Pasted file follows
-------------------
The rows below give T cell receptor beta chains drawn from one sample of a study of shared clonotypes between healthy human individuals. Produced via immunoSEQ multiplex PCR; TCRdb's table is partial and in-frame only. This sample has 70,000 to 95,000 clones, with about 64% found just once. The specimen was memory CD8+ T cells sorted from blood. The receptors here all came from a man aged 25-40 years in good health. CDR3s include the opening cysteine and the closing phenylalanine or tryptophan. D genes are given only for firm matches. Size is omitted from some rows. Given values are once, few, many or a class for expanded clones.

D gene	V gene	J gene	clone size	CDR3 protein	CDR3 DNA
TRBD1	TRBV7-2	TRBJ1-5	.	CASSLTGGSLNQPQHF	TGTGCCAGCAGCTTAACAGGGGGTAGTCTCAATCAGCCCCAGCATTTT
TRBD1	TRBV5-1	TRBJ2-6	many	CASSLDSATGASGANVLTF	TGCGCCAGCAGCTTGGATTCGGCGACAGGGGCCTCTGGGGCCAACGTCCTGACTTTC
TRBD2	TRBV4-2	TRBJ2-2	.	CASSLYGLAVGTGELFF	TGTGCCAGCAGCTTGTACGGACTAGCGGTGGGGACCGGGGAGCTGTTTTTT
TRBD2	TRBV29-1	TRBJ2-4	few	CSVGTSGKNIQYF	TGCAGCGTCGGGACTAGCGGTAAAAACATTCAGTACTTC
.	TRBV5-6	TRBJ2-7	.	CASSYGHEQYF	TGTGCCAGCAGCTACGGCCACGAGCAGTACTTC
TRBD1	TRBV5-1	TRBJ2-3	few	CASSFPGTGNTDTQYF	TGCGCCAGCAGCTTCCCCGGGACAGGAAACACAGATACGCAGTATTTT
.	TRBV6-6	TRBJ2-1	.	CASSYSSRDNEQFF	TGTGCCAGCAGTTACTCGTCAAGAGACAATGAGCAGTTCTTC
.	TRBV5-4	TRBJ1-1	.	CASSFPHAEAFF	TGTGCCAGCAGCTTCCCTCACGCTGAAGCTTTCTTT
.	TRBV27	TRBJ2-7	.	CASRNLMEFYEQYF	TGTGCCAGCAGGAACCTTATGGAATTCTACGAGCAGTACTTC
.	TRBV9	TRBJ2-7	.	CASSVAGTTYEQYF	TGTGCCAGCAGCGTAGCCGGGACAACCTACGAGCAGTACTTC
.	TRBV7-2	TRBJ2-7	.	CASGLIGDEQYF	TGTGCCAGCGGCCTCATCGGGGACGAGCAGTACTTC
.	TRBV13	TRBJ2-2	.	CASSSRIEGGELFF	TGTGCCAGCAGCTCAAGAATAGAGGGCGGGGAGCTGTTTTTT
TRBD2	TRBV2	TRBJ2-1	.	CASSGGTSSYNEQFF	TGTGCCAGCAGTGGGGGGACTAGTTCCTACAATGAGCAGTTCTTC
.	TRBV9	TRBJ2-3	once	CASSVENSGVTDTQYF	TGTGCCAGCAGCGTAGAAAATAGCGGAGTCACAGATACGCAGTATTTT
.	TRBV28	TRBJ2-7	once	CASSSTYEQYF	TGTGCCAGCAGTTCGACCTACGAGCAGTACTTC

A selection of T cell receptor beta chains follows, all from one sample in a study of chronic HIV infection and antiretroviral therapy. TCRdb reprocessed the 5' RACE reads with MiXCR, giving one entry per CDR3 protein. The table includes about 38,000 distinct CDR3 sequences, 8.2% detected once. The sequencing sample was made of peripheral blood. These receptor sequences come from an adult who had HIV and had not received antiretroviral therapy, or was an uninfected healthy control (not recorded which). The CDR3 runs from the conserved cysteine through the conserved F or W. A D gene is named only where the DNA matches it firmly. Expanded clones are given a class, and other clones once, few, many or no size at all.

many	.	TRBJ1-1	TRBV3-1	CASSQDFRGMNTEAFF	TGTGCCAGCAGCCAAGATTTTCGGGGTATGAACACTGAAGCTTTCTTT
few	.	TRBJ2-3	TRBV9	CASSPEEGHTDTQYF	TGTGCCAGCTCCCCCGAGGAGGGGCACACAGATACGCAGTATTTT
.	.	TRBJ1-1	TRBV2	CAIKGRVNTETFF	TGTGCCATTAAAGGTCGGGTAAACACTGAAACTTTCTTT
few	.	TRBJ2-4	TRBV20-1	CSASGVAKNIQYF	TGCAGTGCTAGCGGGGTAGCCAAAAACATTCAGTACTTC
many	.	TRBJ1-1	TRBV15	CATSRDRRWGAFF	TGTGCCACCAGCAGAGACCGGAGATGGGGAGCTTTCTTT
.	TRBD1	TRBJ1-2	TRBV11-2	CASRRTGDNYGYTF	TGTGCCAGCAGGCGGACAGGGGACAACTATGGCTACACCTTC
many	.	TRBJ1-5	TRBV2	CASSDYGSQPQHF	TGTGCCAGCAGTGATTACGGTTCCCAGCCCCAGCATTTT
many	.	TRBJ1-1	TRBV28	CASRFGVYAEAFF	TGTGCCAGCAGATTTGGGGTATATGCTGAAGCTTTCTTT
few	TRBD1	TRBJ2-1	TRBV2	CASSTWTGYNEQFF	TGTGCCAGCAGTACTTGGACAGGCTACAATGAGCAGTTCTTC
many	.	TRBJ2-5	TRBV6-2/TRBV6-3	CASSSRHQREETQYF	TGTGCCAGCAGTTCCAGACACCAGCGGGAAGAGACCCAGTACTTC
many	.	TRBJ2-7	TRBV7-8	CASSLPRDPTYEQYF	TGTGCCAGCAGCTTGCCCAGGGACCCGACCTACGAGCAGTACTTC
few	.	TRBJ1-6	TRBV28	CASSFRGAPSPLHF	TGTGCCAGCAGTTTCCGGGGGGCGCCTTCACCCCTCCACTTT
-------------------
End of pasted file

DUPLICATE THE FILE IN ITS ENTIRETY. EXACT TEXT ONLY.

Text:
The rows below give T cell receptor beta chains drawn from one sample of a study of shared clonotypes between healthy human individuals. Produced via immunoSEQ multiplex PCR; TCRdb's table is partial and in-frame only. This sample has 70,000 to 95,000 clones, with about 64% found just once. The specimen was memory CD8+ T cells sorted from blood. The receptors here all came from a man aged 25-40 years in good health. CDR3s include the opening cysteine and the closing phenylalanine or tryptophan. D genes are given only for firm matches. Size is omitted from some rows. Given values are once, few, many or a class for expanded clones.

D gene	V gene	J gene	clone size	CDR3 protein	CDR3 DNA
TRBD1	TRBV7-2	TRBJ1-5	.	CASSLTGGSLNQPQHF	TGTGCCAGCAGCTTAACAGGGGGTAGTCTCAATCAGCCCCAGCATTTT
TRBD1	TRBV5-1	TRBJ2-6	many	CASSLDSATGASGANVLTF	TGCGCCAGCAGCTTGGATTCGGCGACAGGGGCCTCTGGGGCCAACGTCCTGACTTTC
TRBD2	TRBV4-2	TRBJ2-2	.	CASSLYGLAVGTGELFF	TGTGCCAGCAGCTTGTACGGACTAGCGGTGGGGACCGGGGAGCTGTTTTTT
TRBD2	TRBV29-1	TRBJ2-4	few	CSVGTSGKNIQYF	TGCAGCGTCGGGACTAGCGGTAAAAACATTCAGTACTTC
.	TRBV5-6	TRBJ2-7	.	CASSYGHEQYF	TGTGCCAGCAGCTACGGCCACGAGCAGTACTTC
TRBD1	TRBV5-1	TRBJ2-3	few	CASSFPGTGNTDTQYF	TGCGCCAGCAGCTTCCCCGGGACAGGAAACACAGATACGCAGTATTTT
.	TRBV6-6	TRBJ2-1	.	CASSYSSRDNEQFF	TGTGCCAGCAGTTACTCGTCAAGAGACAATGAGCAGTTCTTC
.	TRBV5-4	TRBJ1-1	.	CASSFPHAEAFF	TGTGCCAGCAGCTTCCCTCACGCTGAAGCTTTCTTT
.	TRBV27	TRBJ2-7	.	CASRNLMEFYEQYF	TGTGCCAGCAGGAACCTTATGGAATTCTACGAGCAGTACTTC
.	TRBV9	TRBJ2-7	.	CASSVAGTTYEQYF	TGTGCCAGCAGCGTAGCCGGGACAACCTACGAGCAGTACTTC
.	TRBV7-2	TRBJ2-7	.	CASGLIGDEQYF	TGTGCCAGCGGCCTCATCGGGGACGAGCAGTACTTC
.	TRBV13	TRBJ2-2	.	CASSSRIEGGELFF	TGTGCCAGCAGCTCAAGAATAGAGGGCGGGGAGCTGTTTTTT
TRBD2	TRBV2	TRBJ2-1	.	CASSGGTSSYNEQFF	TGTGCCAGCAGTGGGGGGACTAGTTCCTACAATGAGCAGTTCTTC
.	TRBV9	TRBJ2-3	once	CASSVENSGVTDTQYF	TGTGCCAGCAGCGTAGAAAATAGCGGAGTCACAGATACGCAGTATTTT
.	TRBV28	TRBJ2-7	once	CASSSTYEQYF	TGTGCCAGCAGTTCGACCTACGAGCAGTACTTC

A selection of T cell receptor beta chains follows, all from one sample in a study of chronic HIV infection and antiretroviral therapy. TCRdb reprocessed the 5' RACE reads with MiXCR, giving one entry per CDR3 protein. The table includes about 38,000 distinct CDR3 sequences, 8.2% detected once. The sequencing sample was made of peripheral blood. These receptor sequences come from an adult who had HIV and had not received antiretroviral therapy, or was an uninfected healthy control (not recorded which). The CDR3 runs from the conserved cysteine through the conserved F or W. A D gene is named only where the DNA matches it firmly. Expanded clones are given a class, and other clones once, few, many or no size at all.

many	.	TRBJ1-1	TRBV3-1	CASSQDFRGMNTEAFF	TGTGCCAGCAGCCAAGATTTTCGGGGTATGAACACTGAAGCTTTCTTT
few	.	TRBJ2-3	TRBV9	CASSPEEGHTDTQYF	TGTGCCAGCTCCCCCGAGGAGGGGCACACAGATACGCAGTATTTT
.	.	TRBJ1-1	TRBV2	CAIKGRVNTETFF	TGTGCCATTAAAGGTCGGGTAAACACTGAAACTTTCTTT
few	.	TRBJ2-4	TRBV20-1	CSASGVAKNIQYF	TGCAGTGCTAGCGGGGTAGCCAAAAACATTCAGTACTTC
many	.	TRBJ1-1	TRBV15	CATSRDRRWGAFF	TGTGCCACCAGCAGAGACCGGAGATGGGGAGCTTTCTTT
.	TRBD1	TRBJ1-2	TRBV11-2	CASRRTGDNYGYTF	TGTGCCAGCAGGCGGACAGGGGACAACTATGGCTACACCTTC
many	.	TRBJ1-5	TRBV2	CASSDYGSQPQHF	TGTGCCAGCAGTGATTACGGTTCCCAGCCCCAGCATTTT
many	.	TRBJ1-1	TRBV28	CASRFGVYAEAFF	TGTGCCAGCAGATTTGGGGTATATGCTGAAGCTTTCTTT
few	TRBD1	TRBJ2-1	TRBV2	CASSTWTGYNEQFF	TGTGCCAGCAGTACTTGGACAGGCTACAATGAGCAGTTCTTC
many	.	TRBJ2-5	TRBV6-2/TRBV6-3	CASSSRHQREETQYF	TGTGCCAGCAGTTCCAGACACCAGCGGGAAGAGACCCAGTACTTC
many	.	TRBJ2-7	TRBV7-8	CASSLPRDPTYEQYF	TGTGCCAGCAGCTTGCCCAGGGACCCGACCTACGAGCAGTACTTC
few	.	TRBJ1-6	TRBV28	CASSFRGAPSPLHF	TGTGCCAGCAGTTTCCGGGGGGCGCCTTCACCCCTCCACTTT